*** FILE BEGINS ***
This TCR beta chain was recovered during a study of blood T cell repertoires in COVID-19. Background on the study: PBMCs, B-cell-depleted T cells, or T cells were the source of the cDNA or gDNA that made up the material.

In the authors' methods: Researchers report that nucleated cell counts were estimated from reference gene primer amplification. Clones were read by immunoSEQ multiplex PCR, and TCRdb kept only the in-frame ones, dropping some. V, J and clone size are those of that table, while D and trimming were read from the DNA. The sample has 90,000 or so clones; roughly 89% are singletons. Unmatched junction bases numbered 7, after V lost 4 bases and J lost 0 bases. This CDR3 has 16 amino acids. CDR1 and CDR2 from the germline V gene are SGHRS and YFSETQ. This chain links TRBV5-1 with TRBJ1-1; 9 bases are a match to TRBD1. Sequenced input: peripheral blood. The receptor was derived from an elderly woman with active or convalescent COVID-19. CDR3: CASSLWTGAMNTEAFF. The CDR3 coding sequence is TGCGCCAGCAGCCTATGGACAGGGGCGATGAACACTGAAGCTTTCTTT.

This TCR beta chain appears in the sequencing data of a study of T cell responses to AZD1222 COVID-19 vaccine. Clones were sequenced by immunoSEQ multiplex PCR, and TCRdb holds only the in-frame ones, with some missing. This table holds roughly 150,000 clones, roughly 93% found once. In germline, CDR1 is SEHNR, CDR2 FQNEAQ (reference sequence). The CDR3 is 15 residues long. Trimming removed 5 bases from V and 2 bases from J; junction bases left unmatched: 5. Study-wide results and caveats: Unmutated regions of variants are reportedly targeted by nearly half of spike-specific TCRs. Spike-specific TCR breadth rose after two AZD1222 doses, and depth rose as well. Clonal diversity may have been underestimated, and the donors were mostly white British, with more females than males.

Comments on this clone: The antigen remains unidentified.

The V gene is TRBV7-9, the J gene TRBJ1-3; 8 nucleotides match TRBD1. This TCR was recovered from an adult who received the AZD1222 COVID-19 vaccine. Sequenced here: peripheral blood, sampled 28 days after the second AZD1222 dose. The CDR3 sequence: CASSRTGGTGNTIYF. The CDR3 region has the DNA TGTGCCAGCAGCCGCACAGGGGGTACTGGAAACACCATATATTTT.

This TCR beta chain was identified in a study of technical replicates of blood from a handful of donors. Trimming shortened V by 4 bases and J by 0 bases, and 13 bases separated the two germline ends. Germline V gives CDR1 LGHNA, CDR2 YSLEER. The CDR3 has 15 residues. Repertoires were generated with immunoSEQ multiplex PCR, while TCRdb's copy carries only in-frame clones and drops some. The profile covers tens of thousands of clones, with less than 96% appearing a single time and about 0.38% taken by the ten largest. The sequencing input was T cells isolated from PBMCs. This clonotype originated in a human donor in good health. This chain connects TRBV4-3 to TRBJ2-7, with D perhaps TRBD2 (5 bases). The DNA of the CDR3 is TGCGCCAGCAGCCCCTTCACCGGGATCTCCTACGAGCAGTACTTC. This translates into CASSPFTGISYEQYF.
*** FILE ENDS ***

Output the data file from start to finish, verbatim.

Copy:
This TCR beta chain was recovered during a study of blood T cell repertoires in COVID-19. Background on the study: PBMCs, B-cell-depleted T cells, or T cells were the source of the cDNA or gDNA that made up the material.

In the authors' methods: Researchers report that nucleated cell counts were estimated from reference gene primer amplification. Clones were read by immunoSEQ multiplex PCR, and TCRdb kept only the in-frame ones, dropping some. V, J and clone size are those of that table, while D and trimming were read from the DNA. The sample has 90,000 or so clones; roughly 89% are singletons. Unmatched junction bases numbered 7, after V lost 4 bases and J lost 0 bases. This CDR3 has 16 amino acids. CDR1 and CDR2 from the germline V gene are SGHRS and YFSETQ. This chain links TRBV5-1 with TRBJ1-1; 9 bases are a match to TRBD1. Sequenced input: peripheral blood. The receptor was derived from an elderly woman with active or convalescent COVID-19. CDR3: CASSLWTGAMNTEAFF. The CDR3 coding sequence is TGCGCCAGCAGCCTATGGACAGGGGCGATGAACACTGAAGCTTTCTTT.

This TCR beta chain appears in the sequencing data of a study of T cell responses to AZD1222 COVID-19 vaccine. Clones were sequenced by immunoSEQ multiplex PCR, and TCRdb holds only the in-frame ones, with some missing. This table holds roughly 150,000 clones, roughly 93% found once. In germline, CDR1 is SEHNR, CDR2 FQNEAQ (reference sequence). The CDR3 is 15 residues long. Trimming removed 5 bases from V and 2 bases from J; junction bases left unmatched: 5. Study-wide results and caveats: Unmutated regions of variants are reportedly targeted by nearly half of spike-specific TCRs. Spike-specific TCR breadth rose after two AZD1222 doses, and depth rose as well. Clonal diversity may have been underestimated, and the donors were mostly white British, with more females than males.

Comments on this clone: The antigen remains unidentified.

The V gene is TRBV7-9, the J gene TRBJ1-3; 8 nucleotides match TRBD1. This TCR was recovered from an adult who received the AZD1222 COVID-19 vaccine. Sequenced here: peripheral blood, sampled 28 days after the second AZD1222 dose. The CDR3 sequence: CASSRTGGTGNTIYF. The CDR3 region has the DNA TGTGCCAGCAGCCGCACAGGGGGTACTGGAAACACCATATATTTT.

This TCR beta chain was identified in a study of technical replicates of blood from a handful of donors. Trimming shortened V by 4 bases and J by 0 bases, and 13 bases separated the two germline ends. Germline V gives CDR1 LGHNA, CDR2 YSLEER. The CDR3 has 15 residues. Repertoires were generated with immunoSEQ multiplex PCR, while TCRdb's copy carries only in-frame clones and drops some. The profile covers tens of thousands of clones, with less than 96% appearing a single time and about 0.38% taken by the ten largest. The sequencing input was T cells isolated from PBMCs. This clonotype originated in a human donor in good health. This chain connects TRBV4-3 to TRBJ2-7, with D perhaps TRBD2 (5 bases). The DNA of the CDR3 is TGCGCCAGCAGCCCCTTCACCGGGATCTCCTACGAGCAGTACTTC. This translates into CASSPFTGISYEQYF.